Stokes’ aster (Stokesia laevis)
Click on terms for botanical definitions.
Stokes’ aster is an herbaceous perennial wildflower native to only nine counties in Florida (but more common throughout the Southeast). It occurs naturally in savannas, flatwoods, roadside depressions and pitcherplant bog margins. Flowers typically bloom in spring and summer, but may bloom throughout the year, attracting a variety of bees, wasps and butterflies.
Stokes’ aster begins as a basal rosette of long (1’+), straplike leaves, from which one or more stems emerge. Flowers are borne singularly atop each stem. They are large (2–3”+ in diameter), showy and may be bluish-purple, lavender, pinkish or even white. Flowerheads are comprised of many tubular disk florets surrounded by deeply lobed ray florets. Stigmas are whitish and prominent. Leaves are toothed near the base, with glandular and pubescent surfaces. They are alternately arranged. Fruits are tiny achenes.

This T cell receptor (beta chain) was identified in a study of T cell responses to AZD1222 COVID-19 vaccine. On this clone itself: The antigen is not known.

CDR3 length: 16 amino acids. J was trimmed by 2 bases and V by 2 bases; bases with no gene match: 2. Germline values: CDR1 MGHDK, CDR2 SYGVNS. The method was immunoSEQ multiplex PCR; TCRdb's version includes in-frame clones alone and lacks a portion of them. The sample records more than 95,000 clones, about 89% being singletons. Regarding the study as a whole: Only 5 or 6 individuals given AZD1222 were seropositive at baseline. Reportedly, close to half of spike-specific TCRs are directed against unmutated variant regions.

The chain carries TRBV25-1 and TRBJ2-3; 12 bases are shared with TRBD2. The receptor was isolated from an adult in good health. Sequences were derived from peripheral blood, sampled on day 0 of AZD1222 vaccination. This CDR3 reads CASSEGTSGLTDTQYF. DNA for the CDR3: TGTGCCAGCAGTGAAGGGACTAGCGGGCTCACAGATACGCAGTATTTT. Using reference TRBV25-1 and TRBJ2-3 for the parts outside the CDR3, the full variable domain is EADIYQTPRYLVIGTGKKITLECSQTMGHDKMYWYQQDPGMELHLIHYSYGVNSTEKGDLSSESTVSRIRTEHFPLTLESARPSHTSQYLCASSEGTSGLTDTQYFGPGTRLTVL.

Stokesia laevis is the only species in the Stokesia genus, making it a monotypic taxon. The genus and common name refer to the English botanist Jonathan Stokes (1755–1831).
Family: Asteraceae (Aster, composite or daisy family)
Native range: Panhandle, Nassau and Flagler counties
To see where natural populations of Stokes’ aster have been vouchered, visit florida.plantatlas.usf.edu.
Hardiness: Zones 8–10
Soil: Moist, well-drained, acidic to neutral soils
Exposure: Full sun to partial shade
Growth habit: 1–2’ tall and wide
Propagation: Division, seed
Garden tips: Stokes’ aster works well in mixed wildflower and butterfly gardens. It can spread and may require occasional thinning. Remove spent flowerheads to encourage a longer flowering period.
Stokes’ aster plants are occasionally available from nurseries that specialize in Florida native plants. Visit www.PlantRealFlorida.org to find a nursery in your area.